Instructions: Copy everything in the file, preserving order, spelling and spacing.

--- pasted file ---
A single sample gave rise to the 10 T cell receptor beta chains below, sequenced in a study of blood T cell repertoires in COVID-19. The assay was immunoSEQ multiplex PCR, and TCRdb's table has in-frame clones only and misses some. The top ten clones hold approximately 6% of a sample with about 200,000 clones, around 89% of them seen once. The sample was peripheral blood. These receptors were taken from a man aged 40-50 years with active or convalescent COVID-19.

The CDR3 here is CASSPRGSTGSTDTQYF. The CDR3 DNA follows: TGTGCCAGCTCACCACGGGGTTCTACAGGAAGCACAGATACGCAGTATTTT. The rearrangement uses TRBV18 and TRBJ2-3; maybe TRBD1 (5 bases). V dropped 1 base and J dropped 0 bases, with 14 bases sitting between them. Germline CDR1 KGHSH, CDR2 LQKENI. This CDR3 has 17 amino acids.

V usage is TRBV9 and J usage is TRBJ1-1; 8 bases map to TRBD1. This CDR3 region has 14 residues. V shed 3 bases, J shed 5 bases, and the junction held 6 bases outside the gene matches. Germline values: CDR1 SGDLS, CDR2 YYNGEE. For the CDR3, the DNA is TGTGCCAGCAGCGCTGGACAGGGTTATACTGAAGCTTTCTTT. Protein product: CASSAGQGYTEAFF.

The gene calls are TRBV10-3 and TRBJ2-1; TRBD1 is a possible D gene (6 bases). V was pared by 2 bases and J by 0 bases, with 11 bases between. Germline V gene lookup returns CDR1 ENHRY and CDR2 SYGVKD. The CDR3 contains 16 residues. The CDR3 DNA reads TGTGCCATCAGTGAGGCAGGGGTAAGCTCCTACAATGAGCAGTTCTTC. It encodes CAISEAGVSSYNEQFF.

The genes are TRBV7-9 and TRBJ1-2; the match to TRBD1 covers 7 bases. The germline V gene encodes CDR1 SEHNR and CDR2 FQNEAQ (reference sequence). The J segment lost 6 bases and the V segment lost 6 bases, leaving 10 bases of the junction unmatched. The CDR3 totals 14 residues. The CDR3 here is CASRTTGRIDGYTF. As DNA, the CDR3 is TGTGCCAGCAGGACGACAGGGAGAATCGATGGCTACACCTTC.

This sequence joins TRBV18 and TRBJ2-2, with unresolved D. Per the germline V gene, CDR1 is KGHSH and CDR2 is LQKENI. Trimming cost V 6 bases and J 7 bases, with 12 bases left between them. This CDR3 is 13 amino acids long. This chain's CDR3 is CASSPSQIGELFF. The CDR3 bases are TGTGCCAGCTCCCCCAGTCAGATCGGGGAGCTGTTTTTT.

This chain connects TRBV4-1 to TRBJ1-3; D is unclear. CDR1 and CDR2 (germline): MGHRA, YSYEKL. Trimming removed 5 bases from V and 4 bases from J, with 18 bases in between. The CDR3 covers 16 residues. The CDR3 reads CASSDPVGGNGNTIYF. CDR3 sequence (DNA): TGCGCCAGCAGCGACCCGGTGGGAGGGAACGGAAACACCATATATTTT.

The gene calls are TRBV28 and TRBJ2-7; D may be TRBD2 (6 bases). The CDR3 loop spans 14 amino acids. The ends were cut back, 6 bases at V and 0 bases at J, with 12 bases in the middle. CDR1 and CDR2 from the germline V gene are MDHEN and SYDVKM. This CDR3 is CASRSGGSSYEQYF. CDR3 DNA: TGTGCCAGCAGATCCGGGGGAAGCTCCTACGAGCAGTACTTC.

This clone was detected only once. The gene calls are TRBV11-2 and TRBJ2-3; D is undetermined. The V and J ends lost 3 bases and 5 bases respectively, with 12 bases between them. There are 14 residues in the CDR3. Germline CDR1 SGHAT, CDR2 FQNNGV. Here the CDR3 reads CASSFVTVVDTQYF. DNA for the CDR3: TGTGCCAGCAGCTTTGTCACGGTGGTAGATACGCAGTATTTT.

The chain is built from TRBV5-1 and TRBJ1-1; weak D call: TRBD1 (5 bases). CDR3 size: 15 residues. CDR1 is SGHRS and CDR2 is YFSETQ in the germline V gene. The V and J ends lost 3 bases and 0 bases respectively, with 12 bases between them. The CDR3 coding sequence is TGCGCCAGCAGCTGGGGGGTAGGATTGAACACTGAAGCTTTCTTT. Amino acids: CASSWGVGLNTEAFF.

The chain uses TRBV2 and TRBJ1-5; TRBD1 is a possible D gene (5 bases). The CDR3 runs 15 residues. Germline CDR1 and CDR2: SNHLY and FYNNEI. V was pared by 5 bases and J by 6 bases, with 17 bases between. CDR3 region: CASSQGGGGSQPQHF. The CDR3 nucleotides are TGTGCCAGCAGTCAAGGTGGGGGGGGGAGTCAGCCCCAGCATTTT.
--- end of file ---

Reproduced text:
A single sample gave rise to the 10 T cell receptor beta chains below, sequenced in a study of blood T cell repertoires in COVID-19. The assay was immunoSEQ multiplex PCR, and TCRdb's table has in-frame clones only and misses some. The top ten clones hold approximately 6% of a sample with about 200,000 clones, around 89% of them seen once. The sample was peripheral blood. These receptors were taken from a man aged 40-50 years with active or convalescent COVID-19.

The CDR3 here is CASSPRGSTGSTDTQYF. The CDR3 DNA follows: TGTGCCAGCTCACCACGGGGTTCTACAGGAAGCACAGATACGCAGTATTTT. The rearrangement uses TRBV18 and TRBJ2-3; maybe TRBD1 (5 bases). V dropped 1 base and J dropped 0 bases, with 14 bases sitting between them. Germline CDR1 KGHSH, CDR2 LQKENI. This CDR3 has 17 amino acids.

V usage is TRBV9 and J usage is TRBJ1-1; 8 bases map to TRBD1. This CDR3 region has 14 residues. V shed 3 bases, J shed 5 bases, and the junction held 6 bases outside the gene matches. Germline values: CDR1 SGDLS, CDR2 YYNGEE. For the CDR3, the DNA is TGTGCCAGCAGCGCTGGACAGGGTTATACTGAAGCTTTCTTT. Protein product: CASSAGQGYTEAFF.

The gene calls are TRBV10-3 and TRBJ2-1; TRBD1 is a possible D gene (6 bases). V was pared by 2 bases and J by 0 bases, with 11 bases between. Germline V gene lookup returns CDR1 ENHRY and CDR2 SYGVKD. The CDR3 contains 16 residues. The CDR3 DNA reads TGTGCCATCAGTGAGGCAGGGGTAAGCTCCTACAATGAGCAGTTCTTC. It encodes CAISEAGVSSYNEQFF.

The genes are TRBV7-9 and TRBJ1-2; the match to TRBD1 covers 7 bases. The germline V gene encodes CDR1 SEHNR and CDR2 FQNEAQ (reference sequence). The J segment lost 6 bases and the V segment lost 6 bases, leaving 10 bases of the junction unmatched. The CDR3 totals 14 residues. The CDR3 here is CASRTTGRIDGYTF. As DNA, the CDR3 is TGTGCCAGCAGGACGACAGGGAGAATCGATGGCTACACCTTC.

This sequence joins TRBV18 and TRBJ2-2, with unresolved D. Per the germline V gene, CDR1 is KGHSH and CDR2 is LQKENI. Trimming cost V 6 bases and J 7 bases, with 12 bases left between them. This CDR3 is 13 amino acids long. This chain's CDR3 is CASSPSQIGELFF. The CDR3 bases are TGTGCCAGCTCCCCCAGTCAGATCGGGGAGCTGTTTTTT.

This chain connects TRBV4-1 to TRBJ1-3; D is unclear. CDR1 and CDR2 (germline): MGHRA, YSYEKL. Trimming removed 5 bases from V and 4 bases from J, with 18 bases in between. The CDR3 covers 16 residues. The CDR3 reads CASSDPVGGNGNTIYF. CDR3 sequence (DNA): TGCGCCAGCAGCGACCCGGTGGGAGGGAACGGAAACACCATATATTTT.

The gene calls are TRBV28 and TRBJ2-7; D may be TRBD2 (6 bases). The CDR3 loop spans 14 amino acids. The ends were cut back, 6 bases at V and 0 bases at J, with 12 bases in the middle. CDR1 and CDR2 from the germline V gene are MDHEN and SYDVKM. This CDR3 is CASRSGGSSYEQYF. CDR3 DNA: TGTGCCAGCAGATCCGGGGGAAGCTCCTACGAGCAGTACTTC.

This clone was detected only once. The gene calls are TRBV11-2 and TRBJ2-3; D is undetermined. The V and J ends lost 3 bases and 5 bases respectively, with 12 bases between them. There are 14 residues in the CDR3. Germline CDR1 SGHAT, CDR2 FQNNGV. Here the CDR3 reads CASSFVTVVDTQYF. DNA for the CDR3: TGTGCCAGCAGCTTTGTCACGGTGGTAGATACGCAGTATTTT.

The chain is built from TRBV5-1 and TRBJ1-1; weak D call: TRBD1 (5 bases). CDR3 size: 15 residues. CDR1 is SGHRS and CDR2 is YFSETQ in the germline V gene. The V and J ends lost 3 bases and 0 bases respectively, with 12 bases between them. The CDR3 coding sequence is TGCGCCAGCAGCTGGGGGGTAGGATTGAACACTGAAGCTTTCTTT. Amino acids: CASSWGVGLNTEAFF.

The chain uses TRBV2 and TRBJ1-5; TRBD1 is a possible D gene (5 bases). The CDR3 runs 15 residues. Germline CDR1 and CDR2: SNHLY and FYNNEI. V was pared by 5 bases and J by 6 bases, with 17 bases between. CDR3 region: CASSQGGGGSQPQHF. The CDR3 nucleotides are TGTGCCAGCAGTCAAGGTGGGGGGGGGAGTCAGCCCCAGCATTTT.